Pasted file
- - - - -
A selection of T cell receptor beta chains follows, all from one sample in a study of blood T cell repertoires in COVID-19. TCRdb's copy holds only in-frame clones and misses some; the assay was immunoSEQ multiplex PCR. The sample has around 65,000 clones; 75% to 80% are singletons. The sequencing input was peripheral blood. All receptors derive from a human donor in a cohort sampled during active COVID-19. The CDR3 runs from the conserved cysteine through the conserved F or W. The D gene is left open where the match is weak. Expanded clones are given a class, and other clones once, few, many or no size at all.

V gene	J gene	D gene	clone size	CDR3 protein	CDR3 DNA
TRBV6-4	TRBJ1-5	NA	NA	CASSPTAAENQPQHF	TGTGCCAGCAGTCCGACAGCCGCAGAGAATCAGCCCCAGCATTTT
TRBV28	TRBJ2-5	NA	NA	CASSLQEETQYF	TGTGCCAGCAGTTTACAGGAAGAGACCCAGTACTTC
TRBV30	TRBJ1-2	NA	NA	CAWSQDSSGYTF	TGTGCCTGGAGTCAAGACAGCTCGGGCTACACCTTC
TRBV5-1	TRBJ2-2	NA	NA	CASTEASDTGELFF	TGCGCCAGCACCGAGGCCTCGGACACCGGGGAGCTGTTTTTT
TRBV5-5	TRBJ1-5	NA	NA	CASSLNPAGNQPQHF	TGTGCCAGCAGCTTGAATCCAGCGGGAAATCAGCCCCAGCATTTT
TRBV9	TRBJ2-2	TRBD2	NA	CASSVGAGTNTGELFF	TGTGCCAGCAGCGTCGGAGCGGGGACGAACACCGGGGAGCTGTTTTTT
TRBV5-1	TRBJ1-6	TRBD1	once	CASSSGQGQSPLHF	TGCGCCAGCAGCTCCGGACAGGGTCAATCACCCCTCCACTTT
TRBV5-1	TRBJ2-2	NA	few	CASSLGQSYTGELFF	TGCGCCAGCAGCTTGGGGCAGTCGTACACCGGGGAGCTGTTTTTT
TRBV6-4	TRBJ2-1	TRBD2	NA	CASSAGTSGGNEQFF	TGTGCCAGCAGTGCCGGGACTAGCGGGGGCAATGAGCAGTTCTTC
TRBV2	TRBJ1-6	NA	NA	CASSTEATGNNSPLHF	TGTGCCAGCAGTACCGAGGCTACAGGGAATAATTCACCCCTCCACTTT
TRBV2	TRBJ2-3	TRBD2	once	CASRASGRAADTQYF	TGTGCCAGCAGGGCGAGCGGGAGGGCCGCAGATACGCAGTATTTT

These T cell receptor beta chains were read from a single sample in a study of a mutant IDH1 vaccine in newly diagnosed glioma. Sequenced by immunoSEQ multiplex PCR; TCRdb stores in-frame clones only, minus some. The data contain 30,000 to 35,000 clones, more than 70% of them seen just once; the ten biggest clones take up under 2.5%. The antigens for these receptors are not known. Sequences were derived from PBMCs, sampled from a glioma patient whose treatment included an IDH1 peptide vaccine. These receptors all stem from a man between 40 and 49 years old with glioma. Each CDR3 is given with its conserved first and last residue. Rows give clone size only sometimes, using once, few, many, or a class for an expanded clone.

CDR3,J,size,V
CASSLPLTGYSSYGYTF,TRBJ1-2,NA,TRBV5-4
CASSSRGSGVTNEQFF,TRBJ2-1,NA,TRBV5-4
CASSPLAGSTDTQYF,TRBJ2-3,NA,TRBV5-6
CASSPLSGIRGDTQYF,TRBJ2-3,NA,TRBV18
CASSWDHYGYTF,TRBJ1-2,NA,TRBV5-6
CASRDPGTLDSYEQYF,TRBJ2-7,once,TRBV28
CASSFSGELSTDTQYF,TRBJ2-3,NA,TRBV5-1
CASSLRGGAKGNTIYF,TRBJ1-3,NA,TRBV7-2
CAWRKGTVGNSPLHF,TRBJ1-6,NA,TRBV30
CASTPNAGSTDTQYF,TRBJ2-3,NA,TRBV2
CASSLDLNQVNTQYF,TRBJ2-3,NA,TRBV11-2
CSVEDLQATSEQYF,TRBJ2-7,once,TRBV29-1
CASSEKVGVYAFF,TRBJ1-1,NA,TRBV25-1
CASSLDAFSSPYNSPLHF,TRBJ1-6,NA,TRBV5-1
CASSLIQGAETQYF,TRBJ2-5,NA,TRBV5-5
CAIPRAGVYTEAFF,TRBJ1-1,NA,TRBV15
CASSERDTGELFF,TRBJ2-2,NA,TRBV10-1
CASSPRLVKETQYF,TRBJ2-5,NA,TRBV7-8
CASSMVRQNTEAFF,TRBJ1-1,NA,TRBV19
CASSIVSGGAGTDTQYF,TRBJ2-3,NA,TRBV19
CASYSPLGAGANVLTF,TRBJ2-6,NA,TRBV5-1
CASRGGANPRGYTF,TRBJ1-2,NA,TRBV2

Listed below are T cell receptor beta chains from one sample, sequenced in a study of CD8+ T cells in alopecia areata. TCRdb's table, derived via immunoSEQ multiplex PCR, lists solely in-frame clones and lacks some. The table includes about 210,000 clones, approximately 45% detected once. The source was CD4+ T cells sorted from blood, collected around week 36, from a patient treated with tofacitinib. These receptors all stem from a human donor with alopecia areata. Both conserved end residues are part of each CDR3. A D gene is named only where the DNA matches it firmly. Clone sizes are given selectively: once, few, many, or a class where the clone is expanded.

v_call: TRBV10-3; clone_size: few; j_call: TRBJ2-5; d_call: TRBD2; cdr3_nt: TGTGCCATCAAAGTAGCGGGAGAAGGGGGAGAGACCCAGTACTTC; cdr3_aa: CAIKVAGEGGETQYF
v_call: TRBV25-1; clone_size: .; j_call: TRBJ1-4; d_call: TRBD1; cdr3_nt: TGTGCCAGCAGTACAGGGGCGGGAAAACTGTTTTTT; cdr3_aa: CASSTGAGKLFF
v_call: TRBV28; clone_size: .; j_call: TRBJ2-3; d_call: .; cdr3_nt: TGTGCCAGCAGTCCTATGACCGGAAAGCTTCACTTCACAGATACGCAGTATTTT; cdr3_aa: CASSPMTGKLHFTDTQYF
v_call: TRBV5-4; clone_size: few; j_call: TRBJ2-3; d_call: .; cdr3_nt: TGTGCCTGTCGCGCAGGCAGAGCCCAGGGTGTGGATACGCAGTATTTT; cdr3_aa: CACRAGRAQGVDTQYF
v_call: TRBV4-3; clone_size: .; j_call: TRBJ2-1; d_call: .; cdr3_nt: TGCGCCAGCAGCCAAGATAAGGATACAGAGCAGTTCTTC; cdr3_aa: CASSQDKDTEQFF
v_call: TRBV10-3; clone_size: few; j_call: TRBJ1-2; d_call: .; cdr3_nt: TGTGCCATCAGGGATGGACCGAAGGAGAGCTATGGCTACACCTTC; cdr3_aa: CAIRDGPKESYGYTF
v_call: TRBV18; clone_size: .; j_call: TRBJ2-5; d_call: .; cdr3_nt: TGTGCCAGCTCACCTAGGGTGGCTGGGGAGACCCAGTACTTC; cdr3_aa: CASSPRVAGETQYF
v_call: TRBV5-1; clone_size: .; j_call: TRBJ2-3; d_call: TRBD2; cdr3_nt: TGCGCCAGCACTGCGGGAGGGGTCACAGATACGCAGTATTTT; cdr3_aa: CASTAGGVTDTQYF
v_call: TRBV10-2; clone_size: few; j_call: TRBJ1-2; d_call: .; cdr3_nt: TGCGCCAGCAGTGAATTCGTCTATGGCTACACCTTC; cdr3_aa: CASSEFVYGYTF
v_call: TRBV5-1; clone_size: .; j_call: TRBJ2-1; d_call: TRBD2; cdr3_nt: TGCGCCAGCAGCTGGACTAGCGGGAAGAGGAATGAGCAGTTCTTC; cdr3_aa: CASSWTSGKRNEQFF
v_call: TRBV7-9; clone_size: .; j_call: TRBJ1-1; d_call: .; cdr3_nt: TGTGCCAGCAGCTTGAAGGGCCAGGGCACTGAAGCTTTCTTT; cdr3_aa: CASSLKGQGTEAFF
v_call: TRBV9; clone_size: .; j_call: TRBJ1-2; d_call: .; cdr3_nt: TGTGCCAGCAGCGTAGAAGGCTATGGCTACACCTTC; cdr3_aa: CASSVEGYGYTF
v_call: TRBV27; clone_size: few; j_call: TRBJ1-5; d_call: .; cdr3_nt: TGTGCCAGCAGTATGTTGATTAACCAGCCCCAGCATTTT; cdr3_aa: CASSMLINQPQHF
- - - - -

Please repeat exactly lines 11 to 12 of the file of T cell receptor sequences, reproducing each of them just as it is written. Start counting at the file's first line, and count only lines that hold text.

TRBV6-4	TRBJ2-1	TRBD2	NA	CASSAGTSGGNEQFF	TGTGCCAGCAGTGCCGGGACTAGCGGGGGCAATGAGCAGTTCTTC
TRBV2	TRBJ1-6	NA	NA	CASSTEATGNNSPLHF	TGTGCCAGCAGTACCGAGGCTACAGGGAATAATTCACCCCTCCACTTT